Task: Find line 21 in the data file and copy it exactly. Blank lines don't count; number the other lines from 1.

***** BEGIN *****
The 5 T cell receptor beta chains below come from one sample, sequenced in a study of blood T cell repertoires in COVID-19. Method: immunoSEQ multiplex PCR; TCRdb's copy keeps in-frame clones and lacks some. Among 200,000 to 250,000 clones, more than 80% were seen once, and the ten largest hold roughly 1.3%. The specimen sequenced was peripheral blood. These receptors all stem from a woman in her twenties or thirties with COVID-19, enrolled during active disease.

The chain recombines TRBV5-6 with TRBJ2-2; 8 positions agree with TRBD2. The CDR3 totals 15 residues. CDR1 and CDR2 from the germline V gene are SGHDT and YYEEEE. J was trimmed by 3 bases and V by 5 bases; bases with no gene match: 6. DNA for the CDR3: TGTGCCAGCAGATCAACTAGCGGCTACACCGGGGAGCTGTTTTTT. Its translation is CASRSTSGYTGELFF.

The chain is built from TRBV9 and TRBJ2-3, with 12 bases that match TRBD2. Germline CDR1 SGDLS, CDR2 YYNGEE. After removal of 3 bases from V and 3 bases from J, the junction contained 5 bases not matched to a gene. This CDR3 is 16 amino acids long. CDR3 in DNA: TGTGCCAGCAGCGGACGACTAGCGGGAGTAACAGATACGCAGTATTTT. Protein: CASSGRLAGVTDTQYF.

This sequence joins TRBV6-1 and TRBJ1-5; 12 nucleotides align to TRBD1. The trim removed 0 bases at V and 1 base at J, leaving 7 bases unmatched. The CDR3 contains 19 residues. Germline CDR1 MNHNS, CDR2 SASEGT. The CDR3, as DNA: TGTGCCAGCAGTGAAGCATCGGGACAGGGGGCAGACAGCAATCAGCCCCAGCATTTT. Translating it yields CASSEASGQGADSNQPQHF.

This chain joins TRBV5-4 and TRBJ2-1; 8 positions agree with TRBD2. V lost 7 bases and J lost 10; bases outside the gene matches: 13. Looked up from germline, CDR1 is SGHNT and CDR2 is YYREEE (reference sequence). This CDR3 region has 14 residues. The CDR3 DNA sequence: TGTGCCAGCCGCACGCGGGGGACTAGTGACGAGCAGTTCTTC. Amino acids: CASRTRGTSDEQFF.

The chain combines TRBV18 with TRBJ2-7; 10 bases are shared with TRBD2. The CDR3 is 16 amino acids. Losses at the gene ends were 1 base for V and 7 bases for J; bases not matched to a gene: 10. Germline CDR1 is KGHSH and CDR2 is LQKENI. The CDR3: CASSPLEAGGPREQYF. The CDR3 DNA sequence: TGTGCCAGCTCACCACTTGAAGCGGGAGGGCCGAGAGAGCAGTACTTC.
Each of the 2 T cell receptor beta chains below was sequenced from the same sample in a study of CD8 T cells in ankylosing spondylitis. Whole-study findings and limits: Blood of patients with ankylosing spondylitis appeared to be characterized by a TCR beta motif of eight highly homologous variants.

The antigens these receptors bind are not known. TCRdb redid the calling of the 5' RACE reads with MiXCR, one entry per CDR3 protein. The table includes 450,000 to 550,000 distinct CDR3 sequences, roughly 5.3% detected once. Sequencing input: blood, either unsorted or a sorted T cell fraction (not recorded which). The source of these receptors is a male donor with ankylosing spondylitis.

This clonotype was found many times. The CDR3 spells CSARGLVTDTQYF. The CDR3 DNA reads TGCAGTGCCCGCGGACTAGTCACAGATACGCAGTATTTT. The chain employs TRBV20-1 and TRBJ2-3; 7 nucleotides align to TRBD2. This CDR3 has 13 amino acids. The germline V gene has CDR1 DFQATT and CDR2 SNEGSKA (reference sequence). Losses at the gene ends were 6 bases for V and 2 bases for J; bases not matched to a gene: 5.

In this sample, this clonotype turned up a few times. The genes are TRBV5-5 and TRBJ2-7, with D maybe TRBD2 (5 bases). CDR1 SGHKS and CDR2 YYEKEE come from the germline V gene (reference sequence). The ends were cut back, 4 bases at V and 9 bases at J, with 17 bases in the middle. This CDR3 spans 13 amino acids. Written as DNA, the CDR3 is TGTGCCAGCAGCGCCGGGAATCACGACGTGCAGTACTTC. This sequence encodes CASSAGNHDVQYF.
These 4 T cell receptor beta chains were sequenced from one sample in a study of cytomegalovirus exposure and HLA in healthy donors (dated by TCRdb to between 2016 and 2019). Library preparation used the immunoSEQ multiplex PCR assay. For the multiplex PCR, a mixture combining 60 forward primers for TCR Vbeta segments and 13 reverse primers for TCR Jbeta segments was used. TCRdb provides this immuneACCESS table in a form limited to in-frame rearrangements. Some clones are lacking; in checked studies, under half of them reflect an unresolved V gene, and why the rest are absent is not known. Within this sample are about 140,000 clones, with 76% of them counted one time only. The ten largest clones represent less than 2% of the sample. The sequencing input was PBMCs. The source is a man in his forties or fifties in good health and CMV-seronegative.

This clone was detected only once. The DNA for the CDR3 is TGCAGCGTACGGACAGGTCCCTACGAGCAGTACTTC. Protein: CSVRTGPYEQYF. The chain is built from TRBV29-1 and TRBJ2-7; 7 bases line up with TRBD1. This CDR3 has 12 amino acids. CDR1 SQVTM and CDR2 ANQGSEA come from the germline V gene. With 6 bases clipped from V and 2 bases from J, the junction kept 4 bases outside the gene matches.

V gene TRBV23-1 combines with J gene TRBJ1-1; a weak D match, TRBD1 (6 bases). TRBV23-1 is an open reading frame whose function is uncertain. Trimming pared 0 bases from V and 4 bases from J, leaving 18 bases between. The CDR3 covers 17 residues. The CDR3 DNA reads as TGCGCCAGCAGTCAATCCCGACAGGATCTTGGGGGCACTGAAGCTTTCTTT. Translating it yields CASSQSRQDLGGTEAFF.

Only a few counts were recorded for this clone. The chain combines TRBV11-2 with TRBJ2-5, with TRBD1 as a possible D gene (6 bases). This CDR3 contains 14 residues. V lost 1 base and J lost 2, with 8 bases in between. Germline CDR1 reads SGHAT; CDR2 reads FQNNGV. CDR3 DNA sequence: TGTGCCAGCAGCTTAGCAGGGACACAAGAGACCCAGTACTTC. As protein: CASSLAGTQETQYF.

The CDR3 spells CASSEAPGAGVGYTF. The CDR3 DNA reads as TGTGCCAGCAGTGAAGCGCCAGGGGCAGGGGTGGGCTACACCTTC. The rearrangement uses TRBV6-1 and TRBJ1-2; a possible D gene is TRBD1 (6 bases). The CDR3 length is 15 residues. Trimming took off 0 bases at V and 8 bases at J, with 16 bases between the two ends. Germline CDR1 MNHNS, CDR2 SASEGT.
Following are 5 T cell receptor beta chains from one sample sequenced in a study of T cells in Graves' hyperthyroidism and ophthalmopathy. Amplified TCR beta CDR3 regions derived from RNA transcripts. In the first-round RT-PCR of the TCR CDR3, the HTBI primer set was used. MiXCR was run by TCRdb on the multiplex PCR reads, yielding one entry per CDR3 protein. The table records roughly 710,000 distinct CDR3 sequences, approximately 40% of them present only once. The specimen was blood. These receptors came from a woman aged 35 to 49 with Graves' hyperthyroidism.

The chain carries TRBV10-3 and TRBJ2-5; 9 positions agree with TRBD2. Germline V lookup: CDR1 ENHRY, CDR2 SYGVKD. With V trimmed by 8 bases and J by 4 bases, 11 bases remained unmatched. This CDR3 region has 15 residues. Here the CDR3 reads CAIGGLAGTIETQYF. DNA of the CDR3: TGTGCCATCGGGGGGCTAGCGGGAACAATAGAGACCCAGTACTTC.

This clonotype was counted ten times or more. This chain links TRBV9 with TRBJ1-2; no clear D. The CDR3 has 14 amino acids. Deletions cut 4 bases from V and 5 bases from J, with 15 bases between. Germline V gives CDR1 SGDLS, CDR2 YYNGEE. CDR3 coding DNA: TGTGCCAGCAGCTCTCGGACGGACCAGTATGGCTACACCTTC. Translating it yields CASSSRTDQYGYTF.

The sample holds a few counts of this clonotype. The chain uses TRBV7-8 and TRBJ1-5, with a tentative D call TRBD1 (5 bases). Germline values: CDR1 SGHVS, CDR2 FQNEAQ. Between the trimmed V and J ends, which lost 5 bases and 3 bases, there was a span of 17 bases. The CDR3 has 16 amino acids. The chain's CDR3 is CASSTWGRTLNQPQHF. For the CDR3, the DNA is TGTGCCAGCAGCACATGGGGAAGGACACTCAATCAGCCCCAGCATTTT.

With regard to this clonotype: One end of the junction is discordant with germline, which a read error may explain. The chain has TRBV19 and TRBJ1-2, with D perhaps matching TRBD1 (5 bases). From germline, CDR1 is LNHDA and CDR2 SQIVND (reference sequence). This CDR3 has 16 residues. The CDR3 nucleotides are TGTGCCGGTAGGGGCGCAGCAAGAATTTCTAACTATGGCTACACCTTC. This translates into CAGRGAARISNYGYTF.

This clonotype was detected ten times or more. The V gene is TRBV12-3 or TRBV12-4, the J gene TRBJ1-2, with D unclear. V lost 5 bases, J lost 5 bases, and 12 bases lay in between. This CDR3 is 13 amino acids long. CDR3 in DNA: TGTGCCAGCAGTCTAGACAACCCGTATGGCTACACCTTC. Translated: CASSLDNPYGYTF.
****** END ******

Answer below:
This clonotype was detected ten times or more. The V gene is TRBV12-3 or TRBV12-4, the J gene TRBJ1-2, with D unclear. V lost 5 bases, J lost 5 bases, and 12 bases lay in between. This CDR3 is 13 amino acids long. CDR3 in DNA: TGTGCCAGCAGTCTAGACAACCCGTATGGCTACACCTTC. Translated: CASSLDNPYGYTF.